113. Intensive Elementary Italian. (4h) Intensive course for beginners, emphasizing the structure of the language and oral practice. Students acquire the fundamentals of the Italian language: basic structures and essential vocabulary are introduced through quick explanations and a set of activities that encourage their immediate use in everyday situations. Students are gradually engaged in the discussion of social and cultural aspects of Italy today, with special emphasis on their Venetian experience.
153. Intermediate Italian. (4h) Intensive exposure to speaking, listening, reading and writing at the intermediate level with special emphasis on the surrounding Venetian culture. All the main grammar patterns are studied, enabling students to improve their reading, writing, and conversational skills. One weekly hour is fully devoted to conversation in Italian on topics in Italian culture.
217. Studies of Italy. (3h) Survey course on Italian literature addressing special cultural themes in Italy to give to students in Venice a deeper and broader understanding of Italian cultural complexity. Different types of texts – short stories, essays, poems, news items, film, songs, visual material – are read both to improve the students’ acquisition of the Italian language and to address the most important aspects of Italian society and culture (family, politics, religion, gender, migration, sport, food, etc.).
Art 269. Venetian Reinaissance Art. This course offers a general survey of Byzantine and Gothic art in Venice as an introduction to the work of major Early Renaissance painters and architects, such as a Mantegna, Bellini, Carpaccio, Codussi and Lombardo. In the 16th century the focus is primarily on the paintings of Giorgione, Titian, Tintoretto and Paolo Veronese and the architecture of Sansovino and Palladio.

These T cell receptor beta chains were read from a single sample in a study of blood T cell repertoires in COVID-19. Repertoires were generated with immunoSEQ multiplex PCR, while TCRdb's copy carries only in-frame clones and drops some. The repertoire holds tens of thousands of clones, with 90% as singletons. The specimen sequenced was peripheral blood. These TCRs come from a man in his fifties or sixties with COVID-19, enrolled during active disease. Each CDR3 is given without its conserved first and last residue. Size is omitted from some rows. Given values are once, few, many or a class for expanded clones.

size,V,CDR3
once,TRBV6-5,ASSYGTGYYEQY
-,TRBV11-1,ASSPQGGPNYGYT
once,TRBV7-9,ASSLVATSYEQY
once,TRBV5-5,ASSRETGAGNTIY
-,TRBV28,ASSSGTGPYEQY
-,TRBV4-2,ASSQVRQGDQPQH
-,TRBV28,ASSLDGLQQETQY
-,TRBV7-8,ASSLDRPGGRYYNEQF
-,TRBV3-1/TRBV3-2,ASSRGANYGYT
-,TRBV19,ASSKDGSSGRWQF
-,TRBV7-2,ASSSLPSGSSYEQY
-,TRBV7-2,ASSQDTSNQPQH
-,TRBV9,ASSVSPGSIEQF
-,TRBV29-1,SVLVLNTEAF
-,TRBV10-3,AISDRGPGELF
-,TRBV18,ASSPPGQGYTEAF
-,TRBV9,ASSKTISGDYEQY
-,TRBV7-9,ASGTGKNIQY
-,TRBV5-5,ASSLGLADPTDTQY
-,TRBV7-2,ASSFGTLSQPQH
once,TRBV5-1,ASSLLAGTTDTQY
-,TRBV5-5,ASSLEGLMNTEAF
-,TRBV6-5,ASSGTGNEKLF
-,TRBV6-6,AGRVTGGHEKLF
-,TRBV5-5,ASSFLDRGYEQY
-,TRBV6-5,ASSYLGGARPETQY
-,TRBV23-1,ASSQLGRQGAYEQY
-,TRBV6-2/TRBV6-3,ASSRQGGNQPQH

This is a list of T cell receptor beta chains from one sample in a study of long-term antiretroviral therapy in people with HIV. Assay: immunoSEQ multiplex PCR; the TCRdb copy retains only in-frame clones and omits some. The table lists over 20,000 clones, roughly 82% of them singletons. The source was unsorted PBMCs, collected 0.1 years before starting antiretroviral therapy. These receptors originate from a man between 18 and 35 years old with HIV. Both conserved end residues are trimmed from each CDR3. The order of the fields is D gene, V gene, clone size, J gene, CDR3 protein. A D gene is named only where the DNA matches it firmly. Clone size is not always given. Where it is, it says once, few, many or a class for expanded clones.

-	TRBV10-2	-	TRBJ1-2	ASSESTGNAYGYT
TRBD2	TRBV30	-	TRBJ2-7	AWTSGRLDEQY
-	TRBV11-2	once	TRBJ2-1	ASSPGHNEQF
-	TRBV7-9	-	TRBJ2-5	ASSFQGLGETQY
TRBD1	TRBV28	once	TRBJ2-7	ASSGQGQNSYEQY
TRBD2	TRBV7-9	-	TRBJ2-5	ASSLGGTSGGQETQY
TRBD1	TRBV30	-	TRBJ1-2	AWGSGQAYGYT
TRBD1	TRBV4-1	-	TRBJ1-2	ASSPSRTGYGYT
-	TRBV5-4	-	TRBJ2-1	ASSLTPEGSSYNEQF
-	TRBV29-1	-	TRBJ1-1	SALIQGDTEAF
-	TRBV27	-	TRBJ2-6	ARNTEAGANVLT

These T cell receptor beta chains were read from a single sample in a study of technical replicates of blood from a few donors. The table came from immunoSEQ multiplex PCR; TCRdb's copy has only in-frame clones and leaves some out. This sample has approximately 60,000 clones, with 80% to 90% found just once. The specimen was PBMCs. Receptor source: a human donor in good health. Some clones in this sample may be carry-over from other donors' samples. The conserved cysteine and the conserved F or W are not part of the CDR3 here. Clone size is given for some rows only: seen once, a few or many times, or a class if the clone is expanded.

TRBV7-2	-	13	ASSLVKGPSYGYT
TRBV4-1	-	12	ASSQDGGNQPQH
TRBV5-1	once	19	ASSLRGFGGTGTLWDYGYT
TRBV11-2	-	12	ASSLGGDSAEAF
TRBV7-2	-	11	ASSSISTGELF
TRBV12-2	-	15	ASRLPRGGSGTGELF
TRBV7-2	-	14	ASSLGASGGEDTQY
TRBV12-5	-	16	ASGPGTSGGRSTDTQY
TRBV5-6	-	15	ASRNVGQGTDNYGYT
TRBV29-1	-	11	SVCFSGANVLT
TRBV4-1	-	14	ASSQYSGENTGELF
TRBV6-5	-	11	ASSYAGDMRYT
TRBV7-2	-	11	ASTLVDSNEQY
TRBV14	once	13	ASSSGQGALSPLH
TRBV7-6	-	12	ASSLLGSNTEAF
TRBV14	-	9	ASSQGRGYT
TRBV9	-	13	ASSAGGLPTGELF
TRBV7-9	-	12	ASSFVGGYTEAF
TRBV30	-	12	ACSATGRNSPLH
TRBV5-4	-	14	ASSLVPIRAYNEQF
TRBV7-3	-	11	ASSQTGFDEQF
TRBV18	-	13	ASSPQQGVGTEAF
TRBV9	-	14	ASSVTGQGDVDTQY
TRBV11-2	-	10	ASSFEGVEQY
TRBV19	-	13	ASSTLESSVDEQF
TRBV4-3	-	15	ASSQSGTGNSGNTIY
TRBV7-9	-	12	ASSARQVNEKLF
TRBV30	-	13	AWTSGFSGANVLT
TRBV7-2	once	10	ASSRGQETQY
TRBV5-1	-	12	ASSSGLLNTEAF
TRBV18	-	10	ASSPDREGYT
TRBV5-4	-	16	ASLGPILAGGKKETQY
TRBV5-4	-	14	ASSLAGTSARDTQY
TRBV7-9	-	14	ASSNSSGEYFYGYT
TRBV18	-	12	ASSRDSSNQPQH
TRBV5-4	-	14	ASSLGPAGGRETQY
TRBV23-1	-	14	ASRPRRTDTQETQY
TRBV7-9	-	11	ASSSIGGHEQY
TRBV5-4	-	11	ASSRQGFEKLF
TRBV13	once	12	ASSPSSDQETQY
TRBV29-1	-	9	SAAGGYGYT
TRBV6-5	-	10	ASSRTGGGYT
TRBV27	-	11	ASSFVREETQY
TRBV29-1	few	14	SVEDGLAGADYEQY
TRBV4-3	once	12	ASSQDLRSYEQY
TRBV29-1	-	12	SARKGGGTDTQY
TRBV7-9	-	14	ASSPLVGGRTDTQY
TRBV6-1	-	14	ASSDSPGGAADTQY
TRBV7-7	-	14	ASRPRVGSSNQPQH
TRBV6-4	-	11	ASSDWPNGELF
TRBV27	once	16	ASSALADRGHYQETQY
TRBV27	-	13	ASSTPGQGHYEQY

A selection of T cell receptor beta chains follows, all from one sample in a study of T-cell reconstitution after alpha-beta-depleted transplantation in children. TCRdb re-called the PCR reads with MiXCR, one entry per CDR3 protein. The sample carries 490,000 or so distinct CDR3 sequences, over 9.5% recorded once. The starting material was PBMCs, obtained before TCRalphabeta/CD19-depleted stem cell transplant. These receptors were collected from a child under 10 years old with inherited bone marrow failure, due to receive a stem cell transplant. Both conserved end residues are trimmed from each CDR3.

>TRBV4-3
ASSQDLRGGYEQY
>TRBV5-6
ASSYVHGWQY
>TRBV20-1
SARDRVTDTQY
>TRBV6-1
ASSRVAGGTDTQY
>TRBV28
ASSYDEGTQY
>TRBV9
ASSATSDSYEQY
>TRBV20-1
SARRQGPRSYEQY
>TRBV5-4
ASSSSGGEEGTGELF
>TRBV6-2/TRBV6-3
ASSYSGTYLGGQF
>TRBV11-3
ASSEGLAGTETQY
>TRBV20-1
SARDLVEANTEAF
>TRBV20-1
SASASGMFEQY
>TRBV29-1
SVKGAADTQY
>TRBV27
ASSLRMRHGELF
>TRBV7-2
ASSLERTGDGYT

Lectures in class are supplemented by visits to churches and museums of Venice.
Field-trips to Torcello and the islands of the Venetian lagoon are part of the program.
HST 119 (3h) Venice and the World examines the city’s thousand-year history primarily through walking lectures that take place across the city. These walking lectures cover most of Venice’s historic center while paying special attention to certain palaces, churches, streets and squares that were the site of important historical events. These walks are supplemented by readings and in-class discussions and lectures.
Assignments include participation, a quiz, a group project, an essay and a final exam.
Monica Chojnacka and Roberta Cimarosti
HMN 160A. Venice Today. The course is student-centered and interactive, based on the exploration of issues confronting the city of Venice through joint activities with the students of the University of Venice Ca’ Foscari and involving field research. Mixed teams of Italian and American students develop research projects on the following topics: Travel and Tourism, Lagoon Environment, Migration, and Cultural Heritage. At the end of the semester, the different teams present their projects to the class.